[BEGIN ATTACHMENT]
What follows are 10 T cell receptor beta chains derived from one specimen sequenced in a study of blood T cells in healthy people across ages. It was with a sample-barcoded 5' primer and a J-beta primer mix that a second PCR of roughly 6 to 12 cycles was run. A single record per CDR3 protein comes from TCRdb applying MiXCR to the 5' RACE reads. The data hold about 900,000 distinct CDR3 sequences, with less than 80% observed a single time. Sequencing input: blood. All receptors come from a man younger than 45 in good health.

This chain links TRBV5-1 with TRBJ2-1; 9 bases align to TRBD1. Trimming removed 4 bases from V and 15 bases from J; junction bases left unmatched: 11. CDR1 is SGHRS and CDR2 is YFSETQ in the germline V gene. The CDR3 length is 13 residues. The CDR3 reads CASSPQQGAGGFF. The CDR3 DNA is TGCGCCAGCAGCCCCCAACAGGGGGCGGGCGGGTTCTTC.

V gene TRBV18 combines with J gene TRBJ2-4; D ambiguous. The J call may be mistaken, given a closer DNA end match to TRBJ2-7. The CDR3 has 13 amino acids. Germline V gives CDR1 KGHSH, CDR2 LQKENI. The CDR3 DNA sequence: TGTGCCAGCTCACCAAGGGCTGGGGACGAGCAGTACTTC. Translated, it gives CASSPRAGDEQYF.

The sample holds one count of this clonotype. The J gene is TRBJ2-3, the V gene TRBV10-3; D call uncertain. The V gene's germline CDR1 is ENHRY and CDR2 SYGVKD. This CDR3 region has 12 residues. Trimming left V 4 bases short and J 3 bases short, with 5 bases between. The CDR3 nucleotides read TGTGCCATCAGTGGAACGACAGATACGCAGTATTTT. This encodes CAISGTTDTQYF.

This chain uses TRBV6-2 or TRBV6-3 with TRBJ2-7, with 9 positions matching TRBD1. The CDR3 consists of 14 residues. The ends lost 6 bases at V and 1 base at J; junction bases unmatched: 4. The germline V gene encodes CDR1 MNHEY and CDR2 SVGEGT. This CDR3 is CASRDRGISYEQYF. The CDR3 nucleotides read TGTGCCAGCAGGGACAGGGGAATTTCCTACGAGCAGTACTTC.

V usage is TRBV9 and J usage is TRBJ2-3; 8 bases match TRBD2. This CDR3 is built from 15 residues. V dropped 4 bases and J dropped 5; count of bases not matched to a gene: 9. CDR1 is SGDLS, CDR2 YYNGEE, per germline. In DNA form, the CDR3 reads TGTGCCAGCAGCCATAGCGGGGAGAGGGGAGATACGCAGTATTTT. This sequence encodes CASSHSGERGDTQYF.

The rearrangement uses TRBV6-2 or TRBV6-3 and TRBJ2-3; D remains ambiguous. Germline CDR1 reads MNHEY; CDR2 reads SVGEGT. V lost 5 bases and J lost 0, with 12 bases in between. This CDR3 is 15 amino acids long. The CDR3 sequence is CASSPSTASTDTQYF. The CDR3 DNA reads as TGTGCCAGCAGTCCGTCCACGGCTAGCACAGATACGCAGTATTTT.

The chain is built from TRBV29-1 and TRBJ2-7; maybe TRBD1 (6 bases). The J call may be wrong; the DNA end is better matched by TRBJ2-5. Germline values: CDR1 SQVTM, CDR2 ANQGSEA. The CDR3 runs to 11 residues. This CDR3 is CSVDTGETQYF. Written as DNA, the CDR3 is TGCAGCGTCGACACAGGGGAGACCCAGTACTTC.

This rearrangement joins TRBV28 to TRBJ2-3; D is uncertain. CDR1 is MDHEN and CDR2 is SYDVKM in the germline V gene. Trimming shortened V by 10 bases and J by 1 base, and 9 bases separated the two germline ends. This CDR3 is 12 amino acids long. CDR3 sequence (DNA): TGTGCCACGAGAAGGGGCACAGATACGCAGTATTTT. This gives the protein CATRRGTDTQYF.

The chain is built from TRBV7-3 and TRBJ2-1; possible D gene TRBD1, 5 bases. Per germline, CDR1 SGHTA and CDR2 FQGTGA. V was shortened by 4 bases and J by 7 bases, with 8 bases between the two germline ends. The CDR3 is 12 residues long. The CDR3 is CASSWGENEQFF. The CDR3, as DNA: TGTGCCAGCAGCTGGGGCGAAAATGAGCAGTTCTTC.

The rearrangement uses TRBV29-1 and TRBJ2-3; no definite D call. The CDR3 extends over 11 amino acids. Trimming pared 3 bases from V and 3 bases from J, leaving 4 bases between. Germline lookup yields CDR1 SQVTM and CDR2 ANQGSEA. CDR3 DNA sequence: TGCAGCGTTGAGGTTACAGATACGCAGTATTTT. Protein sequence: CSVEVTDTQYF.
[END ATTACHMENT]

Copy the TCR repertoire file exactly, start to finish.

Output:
What follows are 10 T cell receptor beta chains derived from one specimen sequenced in a study of blood T cells in healthy people across ages. It was with a sample-barcoded 5' primer and a J-beta primer mix that a second PCR of roughly 6 to 12 cycles was run. A single record per CDR3 protein comes from TCRdb applying MiXCR to the 5' RACE reads. The data hold about 900,000 distinct CDR3 sequences, with less than 80% observed a single time. Sequencing input: blood. All receptors come from a man younger than 45 in good health.

This chain links TRBV5-1 with TRBJ2-1; 9 bases align to TRBD1. Trimming removed 4 bases from V and 15 bases from J; junction bases left unmatched: 11. CDR1 is SGHRS and CDR2 is YFSETQ in the germline V gene. The CDR3 length is 13 residues. The CDR3 reads CASSPQQGAGGFF. The CDR3 DNA is TGCGCCAGCAGCCCCCAACAGGGGGCGGGCGGGTTCTTC.

V gene TRBV18 combines with J gene TRBJ2-4; D ambiguous. The J call may be mistaken, given a closer DNA end match to TRBJ2-7. The CDR3 has 13 amino acids. Germline V gives CDR1 KGHSH, CDR2 LQKENI. The CDR3 DNA sequence: TGTGCCAGCTCACCAAGGGCTGGGGACGAGCAGTACTTC. Translated, it gives CASSPRAGDEQYF.

The sample holds one count of this clonotype. The J gene is TRBJ2-3, the V gene TRBV10-3; D call uncertain. The V gene's germline CDR1 is ENHRY and CDR2 SYGVKD. This CDR3 region has 12 residues. Trimming left V 4 bases short and J 3 bases short, with 5 bases between. The CDR3 nucleotides read TGTGCCATCAGTGGAACGACAGATACGCAGTATTTT. This encodes CAISGTTDTQYF.

This chain uses TRBV6-2 or TRBV6-3 with TRBJ2-7, with 9 positions matching TRBD1. The CDR3 consists of 14 residues. The ends lost 6 bases at V and 1 base at J; junction bases unmatched: 4. The germline V gene encodes CDR1 MNHEY and CDR2 SVGEGT. This CDR3 is CASRDRGISYEQYF. The CDR3 nucleotides read TGTGCCAGCAGGGACAGGGGAATTTCCTACGAGCAGTACTTC.

V usage is TRBV9 and J usage is TRBJ2-3; 8 bases match TRBD2. This CDR3 is built from 15 residues. V dropped 4 bases and J dropped 5; count of bases not matched to a gene: 9. CDR1 is SGDLS, CDR2 YYNGEE, per germline. In DNA form, the CDR3 reads TGTGCCAGCAGCCATAGCGGGGAGAGGGGAGATACGCAGTATTTT. This sequence encodes CASSHSGERGDTQYF.

The rearrangement uses TRBV6-2 or TRBV6-3 and TRBJ2-3; D remains ambiguous. Germline CDR1 reads MNHEY; CDR2 reads SVGEGT. V lost 5 bases and J lost 0, with 12 bases in between. This CDR3 is 15 amino acids long. The CDR3 sequence is CASSPSTASTDTQYF. The CDR3 DNA reads as TGTGCCAGCAGTCCGTCCACGGCTAGCACAGATACGCAGTATTTT.

The chain is built from TRBV29-1 and TRBJ2-7; maybe TRBD1 (6 bases). The J call may be wrong; the DNA end is better matched by TRBJ2-5. Germline values: CDR1 SQVTM, CDR2 ANQGSEA. The CDR3 runs to 11 residues. This CDR3 is CSVDTGETQYF. Written as DNA, the CDR3 is TGCAGCGTCGACACAGGGGAGACCCAGTACTTC.

This rearrangement joins TRBV28 to TRBJ2-3; D is uncertain. CDR1 is MDHEN and CDR2 is SYDVKM in the germline V gene. Trimming shortened V by 10 bases and J by 1 base, and 9 bases separated the two germline ends. This CDR3 is 12 amino acids long. CDR3 sequence (DNA): TGTGCCACGAGAAGGGGCACAGATACGCAGTATTTT. This gives the protein CATRRGTDTQYF.

The chain is built from TRBV7-3 and TRBJ2-1; possible D gene TRBD1, 5 bases. Per germline, CDR1 SGHTA and CDR2 FQGTGA. V was shortened by 4 bases and J by 7 bases, with 8 bases between the two germline ends. The CDR3 is 12 residues long. The CDR3 is CASSWGENEQFF. The CDR3, as DNA: TGTGCCAGCAGCTGGGGCGAAAATGAGCAGTTCTTC.

The rearrangement uses TRBV29-1 and TRBJ2-3; no definite D call. The CDR3 extends over 11 amino acids. Trimming pared 3 bases from V and 3 bases from J, leaving 4 bases between. Germline lookup yields CDR1 SQVTM and CDR2 ANQGSEA. CDR3 DNA sequence: TGCAGCGTTGAGGTTACAGATACGCAGTATTTT. Protein sequence: CSVEVTDTQYF.